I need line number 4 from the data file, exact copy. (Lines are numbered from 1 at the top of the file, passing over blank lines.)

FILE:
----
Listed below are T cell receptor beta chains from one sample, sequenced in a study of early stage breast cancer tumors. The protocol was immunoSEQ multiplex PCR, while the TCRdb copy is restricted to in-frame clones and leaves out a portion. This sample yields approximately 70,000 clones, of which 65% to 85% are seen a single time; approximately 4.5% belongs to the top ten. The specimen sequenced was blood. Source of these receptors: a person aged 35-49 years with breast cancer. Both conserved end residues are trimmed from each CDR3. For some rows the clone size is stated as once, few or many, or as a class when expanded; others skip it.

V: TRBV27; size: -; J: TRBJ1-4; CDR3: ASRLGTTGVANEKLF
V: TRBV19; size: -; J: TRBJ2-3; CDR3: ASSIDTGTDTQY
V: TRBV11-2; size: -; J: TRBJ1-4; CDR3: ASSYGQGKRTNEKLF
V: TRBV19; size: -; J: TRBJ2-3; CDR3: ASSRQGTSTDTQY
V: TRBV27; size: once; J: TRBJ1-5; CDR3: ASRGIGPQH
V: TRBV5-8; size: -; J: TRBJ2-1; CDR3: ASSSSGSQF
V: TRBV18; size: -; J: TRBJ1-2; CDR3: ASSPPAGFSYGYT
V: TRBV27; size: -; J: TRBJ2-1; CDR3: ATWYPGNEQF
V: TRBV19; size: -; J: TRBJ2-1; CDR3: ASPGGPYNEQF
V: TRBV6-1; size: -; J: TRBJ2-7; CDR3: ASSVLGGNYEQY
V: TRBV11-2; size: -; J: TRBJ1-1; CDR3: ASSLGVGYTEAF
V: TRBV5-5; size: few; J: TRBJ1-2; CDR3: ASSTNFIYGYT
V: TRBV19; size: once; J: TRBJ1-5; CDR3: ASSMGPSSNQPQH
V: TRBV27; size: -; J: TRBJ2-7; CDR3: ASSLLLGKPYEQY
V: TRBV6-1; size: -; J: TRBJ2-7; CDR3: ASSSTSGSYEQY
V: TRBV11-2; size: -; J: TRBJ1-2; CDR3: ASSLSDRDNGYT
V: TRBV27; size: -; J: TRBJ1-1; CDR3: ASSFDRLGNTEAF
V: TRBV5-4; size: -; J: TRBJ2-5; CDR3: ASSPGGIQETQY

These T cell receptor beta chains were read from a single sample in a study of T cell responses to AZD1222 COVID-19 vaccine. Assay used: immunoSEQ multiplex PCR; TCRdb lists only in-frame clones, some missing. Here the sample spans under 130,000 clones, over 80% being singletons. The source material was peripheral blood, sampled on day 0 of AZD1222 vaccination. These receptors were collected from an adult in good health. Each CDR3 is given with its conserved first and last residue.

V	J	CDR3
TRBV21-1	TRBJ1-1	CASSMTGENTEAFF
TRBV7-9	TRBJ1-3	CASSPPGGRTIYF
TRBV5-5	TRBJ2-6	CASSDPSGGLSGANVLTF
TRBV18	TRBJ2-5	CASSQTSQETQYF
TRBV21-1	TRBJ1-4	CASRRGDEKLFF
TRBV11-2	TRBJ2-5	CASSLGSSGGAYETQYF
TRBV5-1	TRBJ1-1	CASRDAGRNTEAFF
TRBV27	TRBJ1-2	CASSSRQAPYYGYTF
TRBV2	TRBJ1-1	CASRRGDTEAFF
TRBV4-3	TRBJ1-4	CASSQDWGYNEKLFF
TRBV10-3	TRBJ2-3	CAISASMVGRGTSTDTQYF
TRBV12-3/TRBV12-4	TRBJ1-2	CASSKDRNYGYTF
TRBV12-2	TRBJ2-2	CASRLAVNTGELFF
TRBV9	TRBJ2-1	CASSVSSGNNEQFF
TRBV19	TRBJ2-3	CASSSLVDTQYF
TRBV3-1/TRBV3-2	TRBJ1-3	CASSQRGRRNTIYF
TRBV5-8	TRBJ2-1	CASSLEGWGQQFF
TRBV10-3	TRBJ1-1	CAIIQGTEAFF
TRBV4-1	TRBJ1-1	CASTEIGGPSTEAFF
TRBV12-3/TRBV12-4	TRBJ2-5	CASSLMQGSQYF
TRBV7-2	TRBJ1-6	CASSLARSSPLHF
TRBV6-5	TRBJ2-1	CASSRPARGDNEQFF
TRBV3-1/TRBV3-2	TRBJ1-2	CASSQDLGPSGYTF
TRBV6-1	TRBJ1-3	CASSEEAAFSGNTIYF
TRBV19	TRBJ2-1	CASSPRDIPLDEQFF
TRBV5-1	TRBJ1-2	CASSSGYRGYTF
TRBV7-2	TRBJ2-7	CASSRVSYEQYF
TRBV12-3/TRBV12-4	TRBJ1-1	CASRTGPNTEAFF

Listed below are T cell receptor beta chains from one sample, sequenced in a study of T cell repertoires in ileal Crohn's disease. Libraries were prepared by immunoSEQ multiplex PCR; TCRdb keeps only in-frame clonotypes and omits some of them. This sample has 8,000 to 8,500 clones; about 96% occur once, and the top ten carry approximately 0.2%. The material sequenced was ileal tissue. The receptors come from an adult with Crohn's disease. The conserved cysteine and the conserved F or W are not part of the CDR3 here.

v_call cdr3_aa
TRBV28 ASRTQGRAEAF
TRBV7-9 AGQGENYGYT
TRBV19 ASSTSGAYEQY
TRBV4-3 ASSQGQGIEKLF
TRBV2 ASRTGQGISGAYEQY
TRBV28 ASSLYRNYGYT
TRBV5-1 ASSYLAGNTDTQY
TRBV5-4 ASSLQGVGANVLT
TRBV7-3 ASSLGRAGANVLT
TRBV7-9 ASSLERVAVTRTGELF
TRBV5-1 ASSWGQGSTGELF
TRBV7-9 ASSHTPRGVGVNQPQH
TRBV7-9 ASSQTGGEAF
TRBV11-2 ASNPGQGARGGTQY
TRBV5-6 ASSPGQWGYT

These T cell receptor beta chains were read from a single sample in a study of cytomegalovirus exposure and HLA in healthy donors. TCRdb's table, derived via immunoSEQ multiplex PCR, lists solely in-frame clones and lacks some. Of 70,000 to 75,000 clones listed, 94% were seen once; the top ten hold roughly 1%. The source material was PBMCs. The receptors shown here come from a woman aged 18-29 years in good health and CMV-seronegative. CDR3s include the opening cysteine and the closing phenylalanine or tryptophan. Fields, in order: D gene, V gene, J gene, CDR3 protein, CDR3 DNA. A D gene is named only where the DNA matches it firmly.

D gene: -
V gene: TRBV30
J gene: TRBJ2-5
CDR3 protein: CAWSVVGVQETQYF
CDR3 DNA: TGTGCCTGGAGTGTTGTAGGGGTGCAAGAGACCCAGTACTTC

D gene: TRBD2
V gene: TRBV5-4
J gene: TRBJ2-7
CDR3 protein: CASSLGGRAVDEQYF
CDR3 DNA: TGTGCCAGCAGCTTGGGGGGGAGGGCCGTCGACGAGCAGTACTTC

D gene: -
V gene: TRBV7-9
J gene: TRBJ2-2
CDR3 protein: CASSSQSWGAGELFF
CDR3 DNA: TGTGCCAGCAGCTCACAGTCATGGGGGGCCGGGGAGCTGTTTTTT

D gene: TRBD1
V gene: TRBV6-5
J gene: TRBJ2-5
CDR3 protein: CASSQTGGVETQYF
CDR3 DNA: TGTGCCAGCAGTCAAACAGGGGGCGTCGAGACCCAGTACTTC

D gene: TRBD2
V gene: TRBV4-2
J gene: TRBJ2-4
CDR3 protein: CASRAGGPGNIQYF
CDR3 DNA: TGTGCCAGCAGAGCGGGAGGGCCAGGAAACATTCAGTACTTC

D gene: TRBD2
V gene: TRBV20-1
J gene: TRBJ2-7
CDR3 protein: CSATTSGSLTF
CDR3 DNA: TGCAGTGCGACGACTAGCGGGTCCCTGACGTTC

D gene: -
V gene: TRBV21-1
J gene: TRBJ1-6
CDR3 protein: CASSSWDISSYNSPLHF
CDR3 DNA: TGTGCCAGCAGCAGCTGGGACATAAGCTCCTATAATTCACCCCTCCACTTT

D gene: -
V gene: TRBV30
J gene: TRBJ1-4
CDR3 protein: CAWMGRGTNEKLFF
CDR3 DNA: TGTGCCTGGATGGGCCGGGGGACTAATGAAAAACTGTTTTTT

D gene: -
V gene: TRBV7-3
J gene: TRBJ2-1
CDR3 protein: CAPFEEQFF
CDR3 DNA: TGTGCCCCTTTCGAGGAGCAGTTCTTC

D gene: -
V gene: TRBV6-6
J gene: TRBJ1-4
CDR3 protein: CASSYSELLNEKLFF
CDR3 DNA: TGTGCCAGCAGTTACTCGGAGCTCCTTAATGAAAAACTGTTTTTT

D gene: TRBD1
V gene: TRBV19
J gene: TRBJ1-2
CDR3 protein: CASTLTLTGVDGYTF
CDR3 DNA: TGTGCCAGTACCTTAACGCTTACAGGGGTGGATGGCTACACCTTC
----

V: TRBV11-2; size: -; J: TRBJ1-4; CDR3: ASSYGQGKRTNEKLF